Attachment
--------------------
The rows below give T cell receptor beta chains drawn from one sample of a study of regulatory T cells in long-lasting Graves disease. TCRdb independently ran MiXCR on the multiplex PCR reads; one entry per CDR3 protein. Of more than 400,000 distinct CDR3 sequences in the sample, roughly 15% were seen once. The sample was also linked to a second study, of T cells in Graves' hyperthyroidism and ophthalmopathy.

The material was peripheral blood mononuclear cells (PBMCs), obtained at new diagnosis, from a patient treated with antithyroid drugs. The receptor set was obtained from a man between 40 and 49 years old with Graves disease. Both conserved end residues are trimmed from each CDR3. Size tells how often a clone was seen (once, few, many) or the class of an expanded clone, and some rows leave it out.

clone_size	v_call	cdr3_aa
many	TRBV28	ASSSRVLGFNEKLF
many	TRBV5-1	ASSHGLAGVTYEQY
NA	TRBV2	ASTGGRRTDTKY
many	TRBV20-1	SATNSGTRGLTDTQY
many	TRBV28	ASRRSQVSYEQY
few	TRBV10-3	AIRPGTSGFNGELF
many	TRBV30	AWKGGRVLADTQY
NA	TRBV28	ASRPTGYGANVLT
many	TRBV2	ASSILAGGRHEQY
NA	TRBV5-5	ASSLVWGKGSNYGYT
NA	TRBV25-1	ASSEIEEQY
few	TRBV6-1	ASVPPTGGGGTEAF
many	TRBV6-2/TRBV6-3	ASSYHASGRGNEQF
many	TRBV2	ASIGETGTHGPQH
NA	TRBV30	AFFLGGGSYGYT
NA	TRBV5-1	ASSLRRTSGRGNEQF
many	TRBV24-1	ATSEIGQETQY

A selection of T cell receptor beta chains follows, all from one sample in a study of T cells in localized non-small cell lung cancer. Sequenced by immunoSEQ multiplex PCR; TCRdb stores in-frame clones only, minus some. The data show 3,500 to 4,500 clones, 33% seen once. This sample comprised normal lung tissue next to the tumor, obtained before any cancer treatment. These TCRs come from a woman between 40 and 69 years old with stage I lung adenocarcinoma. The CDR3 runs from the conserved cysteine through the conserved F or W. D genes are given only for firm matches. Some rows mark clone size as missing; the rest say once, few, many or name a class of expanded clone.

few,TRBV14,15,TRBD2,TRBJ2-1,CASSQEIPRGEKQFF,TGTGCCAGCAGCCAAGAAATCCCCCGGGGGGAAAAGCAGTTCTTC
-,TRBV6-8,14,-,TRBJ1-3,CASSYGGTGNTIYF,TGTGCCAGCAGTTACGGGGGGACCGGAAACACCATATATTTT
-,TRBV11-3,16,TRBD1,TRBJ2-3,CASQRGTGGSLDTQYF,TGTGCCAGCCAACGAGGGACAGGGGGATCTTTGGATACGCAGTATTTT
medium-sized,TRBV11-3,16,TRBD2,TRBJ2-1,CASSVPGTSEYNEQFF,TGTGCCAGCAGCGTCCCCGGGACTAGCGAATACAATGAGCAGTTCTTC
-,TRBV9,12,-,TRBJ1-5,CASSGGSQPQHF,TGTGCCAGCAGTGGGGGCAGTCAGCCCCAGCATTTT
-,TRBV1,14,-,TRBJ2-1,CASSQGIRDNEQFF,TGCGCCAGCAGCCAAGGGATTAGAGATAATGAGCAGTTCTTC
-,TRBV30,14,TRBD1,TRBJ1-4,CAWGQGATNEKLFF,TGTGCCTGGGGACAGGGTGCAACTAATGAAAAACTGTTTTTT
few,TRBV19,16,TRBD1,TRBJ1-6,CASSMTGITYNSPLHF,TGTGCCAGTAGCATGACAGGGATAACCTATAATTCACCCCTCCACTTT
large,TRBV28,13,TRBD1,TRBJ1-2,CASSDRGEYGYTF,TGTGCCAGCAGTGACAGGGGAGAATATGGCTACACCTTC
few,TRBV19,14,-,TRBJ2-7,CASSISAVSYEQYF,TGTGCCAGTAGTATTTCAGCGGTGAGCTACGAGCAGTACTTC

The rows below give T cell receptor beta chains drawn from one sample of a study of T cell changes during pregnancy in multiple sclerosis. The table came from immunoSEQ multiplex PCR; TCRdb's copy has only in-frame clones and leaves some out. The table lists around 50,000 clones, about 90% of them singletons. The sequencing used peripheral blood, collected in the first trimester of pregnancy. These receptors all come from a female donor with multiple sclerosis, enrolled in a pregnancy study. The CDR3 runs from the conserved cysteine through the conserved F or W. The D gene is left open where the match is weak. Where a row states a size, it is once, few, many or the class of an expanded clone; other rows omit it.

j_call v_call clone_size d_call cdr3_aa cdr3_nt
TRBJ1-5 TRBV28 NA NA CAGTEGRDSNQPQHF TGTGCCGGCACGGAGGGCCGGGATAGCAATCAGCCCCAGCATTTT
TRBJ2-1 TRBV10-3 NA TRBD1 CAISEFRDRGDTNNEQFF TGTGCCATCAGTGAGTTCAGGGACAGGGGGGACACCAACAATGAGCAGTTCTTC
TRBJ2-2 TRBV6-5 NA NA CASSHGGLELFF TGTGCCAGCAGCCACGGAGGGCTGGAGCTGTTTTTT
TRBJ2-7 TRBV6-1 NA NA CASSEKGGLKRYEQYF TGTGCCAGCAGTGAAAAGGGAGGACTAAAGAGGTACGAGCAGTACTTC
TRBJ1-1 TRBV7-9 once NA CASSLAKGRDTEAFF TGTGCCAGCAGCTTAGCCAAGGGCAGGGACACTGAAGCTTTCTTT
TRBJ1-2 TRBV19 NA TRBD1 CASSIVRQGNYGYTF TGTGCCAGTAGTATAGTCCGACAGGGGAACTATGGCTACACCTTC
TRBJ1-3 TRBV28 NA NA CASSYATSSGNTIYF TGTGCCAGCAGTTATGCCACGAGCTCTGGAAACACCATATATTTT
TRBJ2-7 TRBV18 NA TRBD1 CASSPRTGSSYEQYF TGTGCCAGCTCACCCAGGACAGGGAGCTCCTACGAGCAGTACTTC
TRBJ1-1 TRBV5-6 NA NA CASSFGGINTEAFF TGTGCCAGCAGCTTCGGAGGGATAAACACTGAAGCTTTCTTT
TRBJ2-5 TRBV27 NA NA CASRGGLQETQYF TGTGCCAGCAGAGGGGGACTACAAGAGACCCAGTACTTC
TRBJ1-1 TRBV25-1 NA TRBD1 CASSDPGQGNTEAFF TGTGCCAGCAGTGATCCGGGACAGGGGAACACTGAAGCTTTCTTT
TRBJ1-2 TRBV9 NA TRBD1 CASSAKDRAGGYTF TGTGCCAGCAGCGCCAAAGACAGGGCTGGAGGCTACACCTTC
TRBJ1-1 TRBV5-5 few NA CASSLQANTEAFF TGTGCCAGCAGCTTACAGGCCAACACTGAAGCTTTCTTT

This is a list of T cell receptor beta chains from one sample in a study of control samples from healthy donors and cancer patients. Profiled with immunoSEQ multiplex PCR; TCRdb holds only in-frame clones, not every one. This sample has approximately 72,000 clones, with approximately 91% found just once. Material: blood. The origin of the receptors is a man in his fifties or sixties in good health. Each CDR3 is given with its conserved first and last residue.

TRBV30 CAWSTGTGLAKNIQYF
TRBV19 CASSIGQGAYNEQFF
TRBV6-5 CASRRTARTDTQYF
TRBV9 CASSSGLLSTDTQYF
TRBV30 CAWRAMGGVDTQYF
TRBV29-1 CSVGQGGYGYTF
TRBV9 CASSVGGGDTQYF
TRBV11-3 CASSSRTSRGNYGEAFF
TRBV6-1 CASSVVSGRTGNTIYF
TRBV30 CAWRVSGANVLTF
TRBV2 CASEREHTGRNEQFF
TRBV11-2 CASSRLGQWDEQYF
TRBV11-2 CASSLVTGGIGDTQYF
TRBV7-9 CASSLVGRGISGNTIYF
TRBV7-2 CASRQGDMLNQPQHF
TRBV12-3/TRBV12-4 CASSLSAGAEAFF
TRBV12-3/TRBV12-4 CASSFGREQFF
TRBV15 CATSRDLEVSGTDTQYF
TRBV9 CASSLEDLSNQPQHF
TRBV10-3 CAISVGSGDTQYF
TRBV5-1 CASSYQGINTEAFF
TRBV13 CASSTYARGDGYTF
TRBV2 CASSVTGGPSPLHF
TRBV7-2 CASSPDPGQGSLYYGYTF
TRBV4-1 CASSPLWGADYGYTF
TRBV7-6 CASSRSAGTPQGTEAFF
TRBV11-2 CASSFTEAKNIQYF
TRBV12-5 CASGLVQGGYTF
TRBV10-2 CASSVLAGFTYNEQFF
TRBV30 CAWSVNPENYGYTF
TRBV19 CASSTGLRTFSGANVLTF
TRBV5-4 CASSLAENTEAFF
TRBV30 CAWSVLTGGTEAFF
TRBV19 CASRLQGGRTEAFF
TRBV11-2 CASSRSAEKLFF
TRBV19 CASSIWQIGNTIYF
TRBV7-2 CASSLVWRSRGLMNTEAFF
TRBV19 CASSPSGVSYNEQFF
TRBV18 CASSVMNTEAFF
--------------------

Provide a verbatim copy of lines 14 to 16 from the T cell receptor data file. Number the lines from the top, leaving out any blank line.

NA	TRBV25-1	ASSEIEEQY
few	TRBV6-1	ASVPPTGGGGTEAF
many	TRBV6-2/TRBV6-3	ASSYHASGRGNEQF